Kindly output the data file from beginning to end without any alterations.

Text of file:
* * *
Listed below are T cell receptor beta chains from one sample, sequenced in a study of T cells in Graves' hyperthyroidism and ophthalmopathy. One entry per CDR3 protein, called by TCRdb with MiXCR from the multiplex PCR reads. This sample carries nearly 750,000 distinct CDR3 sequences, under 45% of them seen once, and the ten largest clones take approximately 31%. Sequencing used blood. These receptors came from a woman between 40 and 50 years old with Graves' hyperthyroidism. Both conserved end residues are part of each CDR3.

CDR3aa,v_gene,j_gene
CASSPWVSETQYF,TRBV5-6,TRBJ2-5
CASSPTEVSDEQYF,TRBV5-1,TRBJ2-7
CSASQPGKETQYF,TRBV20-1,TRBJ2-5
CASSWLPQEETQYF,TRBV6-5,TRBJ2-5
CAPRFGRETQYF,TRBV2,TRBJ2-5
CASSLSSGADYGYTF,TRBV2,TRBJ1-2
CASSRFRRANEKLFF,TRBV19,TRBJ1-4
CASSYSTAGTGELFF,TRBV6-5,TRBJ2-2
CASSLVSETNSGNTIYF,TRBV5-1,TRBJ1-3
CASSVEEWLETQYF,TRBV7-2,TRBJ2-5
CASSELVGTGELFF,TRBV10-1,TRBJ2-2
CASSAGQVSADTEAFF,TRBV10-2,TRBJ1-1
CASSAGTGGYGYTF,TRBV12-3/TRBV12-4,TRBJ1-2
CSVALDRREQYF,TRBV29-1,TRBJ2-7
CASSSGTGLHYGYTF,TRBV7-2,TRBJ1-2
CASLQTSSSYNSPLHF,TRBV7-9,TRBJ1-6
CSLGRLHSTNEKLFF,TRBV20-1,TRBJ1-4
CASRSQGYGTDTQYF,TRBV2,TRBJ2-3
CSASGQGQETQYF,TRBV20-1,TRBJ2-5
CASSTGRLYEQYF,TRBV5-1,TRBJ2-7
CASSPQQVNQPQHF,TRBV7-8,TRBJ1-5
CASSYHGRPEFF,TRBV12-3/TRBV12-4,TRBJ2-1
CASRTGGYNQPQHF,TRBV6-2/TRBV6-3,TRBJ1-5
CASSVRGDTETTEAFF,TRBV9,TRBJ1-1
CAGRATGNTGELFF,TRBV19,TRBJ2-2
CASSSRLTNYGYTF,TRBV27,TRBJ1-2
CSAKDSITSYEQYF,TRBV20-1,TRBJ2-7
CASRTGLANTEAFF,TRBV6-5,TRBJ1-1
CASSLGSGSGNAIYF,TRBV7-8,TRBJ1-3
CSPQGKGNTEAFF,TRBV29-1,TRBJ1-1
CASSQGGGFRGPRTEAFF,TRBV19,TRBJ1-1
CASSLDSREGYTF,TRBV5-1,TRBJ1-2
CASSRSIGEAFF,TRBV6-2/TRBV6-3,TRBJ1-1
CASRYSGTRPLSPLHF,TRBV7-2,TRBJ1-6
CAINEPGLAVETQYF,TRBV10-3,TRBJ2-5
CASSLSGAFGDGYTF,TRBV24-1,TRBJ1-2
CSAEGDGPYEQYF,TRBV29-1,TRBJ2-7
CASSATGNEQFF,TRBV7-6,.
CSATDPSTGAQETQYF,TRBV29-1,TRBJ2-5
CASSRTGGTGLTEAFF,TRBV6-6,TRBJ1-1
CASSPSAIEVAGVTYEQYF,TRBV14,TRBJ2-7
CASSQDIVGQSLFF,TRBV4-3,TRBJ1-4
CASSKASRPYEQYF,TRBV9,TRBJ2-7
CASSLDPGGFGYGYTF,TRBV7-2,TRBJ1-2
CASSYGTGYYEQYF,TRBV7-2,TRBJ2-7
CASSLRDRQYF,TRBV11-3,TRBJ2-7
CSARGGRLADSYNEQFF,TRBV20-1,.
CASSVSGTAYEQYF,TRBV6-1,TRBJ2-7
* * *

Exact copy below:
Listed below are T cell receptor beta chains from one sample, sequenced in a study of T cells in Graves' hyperthyroidism and ophthalmopathy. One entry per CDR3 protein, called by TCRdb with MiXCR from the multiplex PCR reads. This sample carries nearly 750,000 distinct CDR3 sequences, under 45% of them seen once, and the ten largest clones take approximately 31%. Sequencing used blood. These receptors came from a woman between 40 and 50 years old with Graves' hyperthyroidism. Both conserved end residues are part of each CDR3.

CDR3aa,v_gene,j_gene
CASSPWVSETQYF,TRBV5-6,TRBJ2-5
CASSPTEVSDEQYF,TRBV5-1,TRBJ2-7
CSASQPGKETQYF,TRBV20-1,TRBJ2-5
CASSWLPQEETQYF,TRBV6-5,TRBJ2-5
CAPRFGRETQYF,TRBV2,TRBJ2-5
CASSLSSGADYGYTF,TRBV2,TRBJ1-2
CASSRFRRANEKLFF,TRBV19,TRBJ1-4
CASSYSTAGTGELFF,TRBV6-5,TRBJ2-2
CASSLVSETNSGNTIYF,TRBV5-1,TRBJ1-3
CASSVEEWLETQYF,TRBV7-2,TRBJ2-5
CASSELVGTGELFF,TRBV10-1,TRBJ2-2
CASSAGQVSADTEAFF,TRBV10-2,TRBJ1-1
CASSAGTGGYGYTF,TRBV12-3/TRBV12-4,TRBJ1-2
CSVALDRREQYF,TRBV29-1,TRBJ2-7
CASSSGTGLHYGYTF,TRBV7-2,TRBJ1-2
CASLQTSSSYNSPLHF,TRBV7-9,TRBJ1-6
CSLGRLHSTNEKLFF,TRBV20-1,TRBJ1-4
CASRSQGYGTDTQYF,TRBV2,TRBJ2-3
CSASGQGQETQYF,TRBV20-1,TRBJ2-5
CASSTGRLYEQYF,TRBV5-1,TRBJ2-7
CASSPQQVNQPQHF,TRBV7-8,TRBJ1-5
CASSYHGRPEFF,TRBV12-3/TRBV12-4,TRBJ2-1
CASRTGGYNQPQHF,TRBV6-2/TRBV6-3,TRBJ1-5
CASSVRGDTETTEAFF,TRBV9,TRBJ1-1
CAGRATGNTGELFF,TRBV19,TRBJ2-2
CASSSRLTNYGYTF,TRBV27,TRBJ1-2
CSAKDSITSYEQYF,TRBV20-1,TRBJ2-7
CASRTGLANTEAFF,TRBV6-5,TRBJ1-1
CASSLGSGSGNAIYF,TRBV7-8,TRBJ1-3
CSPQGKGNTEAFF,TRBV29-1,TRBJ1-1
CASSQGGGFRGPRTEAFF,TRBV19,TRBJ1-1
CASSLDSREGYTF,TRBV5-1,TRBJ1-2
CASSRSIGEAFF,TRBV6-2/TRBV6-3,TRBJ1-1
CASRYSGTRPLSPLHF,TRBV7-2,TRBJ1-6
CAINEPGLAVETQYF,TRBV10-3,TRBJ2-5
CASSLSGAFGDGYTF,TRBV24-1,TRBJ1-2
CSAEGDGPYEQYF,TRBV29-1,TRBJ2-7
CASSATGNEQFF,TRBV7-6,.
CSATDPSTGAQETQYF,TRBV29-1,TRBJ2-5
CASSRTGGTGLTEAFF,TRBV6-6,TRBJ1-1
CASSPSAIEVAGVTYEQYF,TRBV14,TRBJ2-7
CASSQDIVGQSLFF,TRBV4-3,TRBJ1-4
CASSKASRPYEQYF,TRBV9,TRBJ2-7
CASSLDPGGFGYGYTF,TRBV7-2,TRBJ1-2
CASSYGTGYYEQYF,TRBV7-2,TRBJ2-7
CASSLRDRQYF,TRBV11-3,TRBJ2-7
CSARGGRLADSYNEQFF,TRBV20-1,.
CASSVSGTAYEQYF,TRBV6-1,TRBJ2-7